King Kong

Continuing the false peace of this holiday season, we go to see King Kong this afternoon. We will be on the lookout for Peter Jackson/LOTR trademarks (already aware of one, the 3.5 hour length). Had a coffee after lunch so I will stay awake (don’t usually have coffee after 11 am as would make me more than usually sleepless).

Finished "Solace" this morning. Utterly readable and compelling, but although a brilliant dissection of a situtation (breaking/broken marriage from the point of view of wronged wife and mother), nothing for me to learn in it. Maybe at 30 or 35 I could have taken courage from this book, but now I feel it is too late for self-chosen radical life-changes. The changes imposed by fate are enough to deal with. Now it all seems to be about hanging on.

I read on Cinematical’s blog today that Sergey Brin and Larry Page of Google are financing an indie film, Broken Arrows. Curious to see it.

Time off

Continuing the holiday — Christmas day is over and I am not going into work until 3 January, so there is a strange period of spending time at home without the structure of domestic jobs usually applied to weekends in order to be ready for the next Monday. Started to read "Solace" by Nikki Gerard last night — as usual excellently written and readable. This is the second of her "stand alone" books, and if it is like the first will be the anatomy of a family coping with domestic adversity. The crime novels Gerard writes with her partner Sean French under the names of "Nikki French" are also great reads. The plotting is taut and tension-filled, but I have read that the TV versions do not work as well (never watch TV). This seems to be common with TV or movie versions of good (or bad) thrillers; what works on the page does not on screen. Novels can exist in their characters’ heads in a way that movies rarely do. The movie "The Sixth Sense" pulled this off most successfully in my experience — and that was an original screenplay, not a story adapted from a novel.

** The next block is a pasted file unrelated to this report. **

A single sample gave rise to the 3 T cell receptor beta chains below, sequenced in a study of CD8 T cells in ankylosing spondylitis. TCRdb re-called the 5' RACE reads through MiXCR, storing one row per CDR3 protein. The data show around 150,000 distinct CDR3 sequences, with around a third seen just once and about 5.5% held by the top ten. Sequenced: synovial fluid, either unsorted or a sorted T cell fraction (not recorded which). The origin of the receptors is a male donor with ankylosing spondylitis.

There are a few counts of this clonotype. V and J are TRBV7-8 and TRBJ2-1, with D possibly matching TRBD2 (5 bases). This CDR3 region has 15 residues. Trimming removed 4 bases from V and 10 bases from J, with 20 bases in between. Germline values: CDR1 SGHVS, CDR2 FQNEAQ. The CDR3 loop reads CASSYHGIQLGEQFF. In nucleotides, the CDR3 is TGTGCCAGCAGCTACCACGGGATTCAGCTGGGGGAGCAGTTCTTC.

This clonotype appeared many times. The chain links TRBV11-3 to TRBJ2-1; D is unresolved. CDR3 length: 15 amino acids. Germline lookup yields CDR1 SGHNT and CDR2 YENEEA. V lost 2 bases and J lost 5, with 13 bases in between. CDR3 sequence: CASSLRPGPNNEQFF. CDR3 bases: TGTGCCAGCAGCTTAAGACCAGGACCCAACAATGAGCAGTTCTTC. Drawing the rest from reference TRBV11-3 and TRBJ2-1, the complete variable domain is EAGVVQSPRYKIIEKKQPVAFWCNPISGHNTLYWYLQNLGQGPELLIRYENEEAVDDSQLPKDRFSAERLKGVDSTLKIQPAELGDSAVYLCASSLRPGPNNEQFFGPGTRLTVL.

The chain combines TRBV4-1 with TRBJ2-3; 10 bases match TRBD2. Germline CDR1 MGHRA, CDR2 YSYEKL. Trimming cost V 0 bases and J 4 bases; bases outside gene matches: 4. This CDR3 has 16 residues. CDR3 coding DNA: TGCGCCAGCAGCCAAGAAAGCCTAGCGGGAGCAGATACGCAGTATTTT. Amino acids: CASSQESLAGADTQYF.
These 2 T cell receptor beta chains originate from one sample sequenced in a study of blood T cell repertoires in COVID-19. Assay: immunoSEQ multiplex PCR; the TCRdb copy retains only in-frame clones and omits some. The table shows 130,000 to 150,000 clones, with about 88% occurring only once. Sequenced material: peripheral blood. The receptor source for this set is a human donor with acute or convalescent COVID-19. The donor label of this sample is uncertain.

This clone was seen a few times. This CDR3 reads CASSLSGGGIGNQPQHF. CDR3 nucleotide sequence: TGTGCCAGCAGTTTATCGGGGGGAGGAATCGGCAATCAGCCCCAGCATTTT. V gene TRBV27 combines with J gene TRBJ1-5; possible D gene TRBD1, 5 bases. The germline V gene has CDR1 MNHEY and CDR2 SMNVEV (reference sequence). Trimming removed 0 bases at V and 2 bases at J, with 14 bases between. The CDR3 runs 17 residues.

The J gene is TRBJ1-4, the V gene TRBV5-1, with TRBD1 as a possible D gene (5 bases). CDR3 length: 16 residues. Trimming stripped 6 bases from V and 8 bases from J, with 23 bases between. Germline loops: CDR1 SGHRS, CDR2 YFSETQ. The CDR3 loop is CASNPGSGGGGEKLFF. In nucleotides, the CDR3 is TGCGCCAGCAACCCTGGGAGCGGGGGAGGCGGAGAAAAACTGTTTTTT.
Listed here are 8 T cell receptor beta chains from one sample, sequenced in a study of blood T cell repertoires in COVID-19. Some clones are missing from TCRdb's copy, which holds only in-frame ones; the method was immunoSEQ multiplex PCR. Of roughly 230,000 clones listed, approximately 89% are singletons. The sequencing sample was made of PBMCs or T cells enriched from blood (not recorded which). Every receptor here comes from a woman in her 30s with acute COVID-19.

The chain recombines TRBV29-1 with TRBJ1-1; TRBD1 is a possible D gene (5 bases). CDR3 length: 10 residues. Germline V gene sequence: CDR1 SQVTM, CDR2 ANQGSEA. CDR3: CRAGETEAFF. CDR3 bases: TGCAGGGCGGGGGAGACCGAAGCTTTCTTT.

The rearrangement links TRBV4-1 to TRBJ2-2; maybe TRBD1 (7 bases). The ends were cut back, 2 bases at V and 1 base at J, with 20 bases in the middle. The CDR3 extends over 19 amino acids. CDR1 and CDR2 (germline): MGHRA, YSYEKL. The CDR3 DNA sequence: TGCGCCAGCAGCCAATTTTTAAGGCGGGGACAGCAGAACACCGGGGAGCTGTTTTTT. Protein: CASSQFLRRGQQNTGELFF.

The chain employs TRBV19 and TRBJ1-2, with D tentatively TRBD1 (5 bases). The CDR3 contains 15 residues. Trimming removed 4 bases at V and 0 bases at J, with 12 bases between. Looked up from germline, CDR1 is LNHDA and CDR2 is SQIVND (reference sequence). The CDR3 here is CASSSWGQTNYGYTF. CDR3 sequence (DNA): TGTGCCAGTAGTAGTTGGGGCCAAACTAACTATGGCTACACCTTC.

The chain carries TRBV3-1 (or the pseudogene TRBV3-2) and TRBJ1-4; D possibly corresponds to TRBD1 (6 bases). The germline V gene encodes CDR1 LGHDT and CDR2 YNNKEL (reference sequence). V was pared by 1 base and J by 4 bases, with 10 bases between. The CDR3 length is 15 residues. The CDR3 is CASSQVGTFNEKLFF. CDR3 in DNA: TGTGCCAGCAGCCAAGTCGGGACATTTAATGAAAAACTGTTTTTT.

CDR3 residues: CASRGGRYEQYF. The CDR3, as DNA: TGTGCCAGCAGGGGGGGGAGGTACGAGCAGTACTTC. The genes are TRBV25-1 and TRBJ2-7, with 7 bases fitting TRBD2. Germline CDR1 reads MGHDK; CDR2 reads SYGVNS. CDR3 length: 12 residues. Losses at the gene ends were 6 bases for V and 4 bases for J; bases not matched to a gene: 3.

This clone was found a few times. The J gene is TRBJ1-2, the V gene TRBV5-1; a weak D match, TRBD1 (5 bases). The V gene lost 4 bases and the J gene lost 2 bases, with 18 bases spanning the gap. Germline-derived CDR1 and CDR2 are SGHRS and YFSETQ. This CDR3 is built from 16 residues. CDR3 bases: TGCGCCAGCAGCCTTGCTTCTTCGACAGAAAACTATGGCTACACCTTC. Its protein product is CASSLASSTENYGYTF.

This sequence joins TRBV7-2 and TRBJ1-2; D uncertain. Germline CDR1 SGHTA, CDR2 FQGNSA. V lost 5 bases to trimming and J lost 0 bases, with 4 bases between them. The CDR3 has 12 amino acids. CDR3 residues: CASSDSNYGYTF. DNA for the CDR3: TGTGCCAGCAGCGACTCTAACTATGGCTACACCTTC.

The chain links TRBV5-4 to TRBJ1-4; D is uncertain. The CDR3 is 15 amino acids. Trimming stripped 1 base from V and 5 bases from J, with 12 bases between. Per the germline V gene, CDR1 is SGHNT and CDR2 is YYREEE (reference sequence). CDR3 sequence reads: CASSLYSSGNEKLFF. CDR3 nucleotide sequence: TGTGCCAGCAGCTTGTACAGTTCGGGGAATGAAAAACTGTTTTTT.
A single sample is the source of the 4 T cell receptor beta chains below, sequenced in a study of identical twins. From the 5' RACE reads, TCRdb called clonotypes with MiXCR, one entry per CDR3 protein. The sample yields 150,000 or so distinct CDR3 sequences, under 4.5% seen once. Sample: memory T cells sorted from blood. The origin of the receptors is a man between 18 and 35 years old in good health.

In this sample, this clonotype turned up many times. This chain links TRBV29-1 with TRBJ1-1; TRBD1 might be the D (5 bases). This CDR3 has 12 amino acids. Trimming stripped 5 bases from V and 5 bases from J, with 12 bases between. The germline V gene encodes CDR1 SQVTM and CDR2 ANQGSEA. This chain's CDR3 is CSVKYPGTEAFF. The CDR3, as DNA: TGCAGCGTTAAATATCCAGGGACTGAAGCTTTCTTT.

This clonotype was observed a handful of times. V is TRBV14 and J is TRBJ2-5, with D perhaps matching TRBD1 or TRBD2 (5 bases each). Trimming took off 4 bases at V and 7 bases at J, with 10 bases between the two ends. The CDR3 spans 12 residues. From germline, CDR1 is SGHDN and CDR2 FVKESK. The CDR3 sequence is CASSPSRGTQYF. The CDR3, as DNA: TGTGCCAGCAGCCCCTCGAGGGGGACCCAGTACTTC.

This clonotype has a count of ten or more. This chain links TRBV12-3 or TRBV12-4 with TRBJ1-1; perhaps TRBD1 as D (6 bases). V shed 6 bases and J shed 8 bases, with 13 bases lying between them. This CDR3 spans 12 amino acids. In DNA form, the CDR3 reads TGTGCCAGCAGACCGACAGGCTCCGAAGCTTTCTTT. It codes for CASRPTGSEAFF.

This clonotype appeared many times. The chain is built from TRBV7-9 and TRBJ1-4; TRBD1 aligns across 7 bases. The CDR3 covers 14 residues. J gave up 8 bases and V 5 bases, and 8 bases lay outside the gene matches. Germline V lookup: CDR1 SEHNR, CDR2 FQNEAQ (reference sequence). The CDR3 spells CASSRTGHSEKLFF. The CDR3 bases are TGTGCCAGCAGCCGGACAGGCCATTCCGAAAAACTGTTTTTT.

The Google Story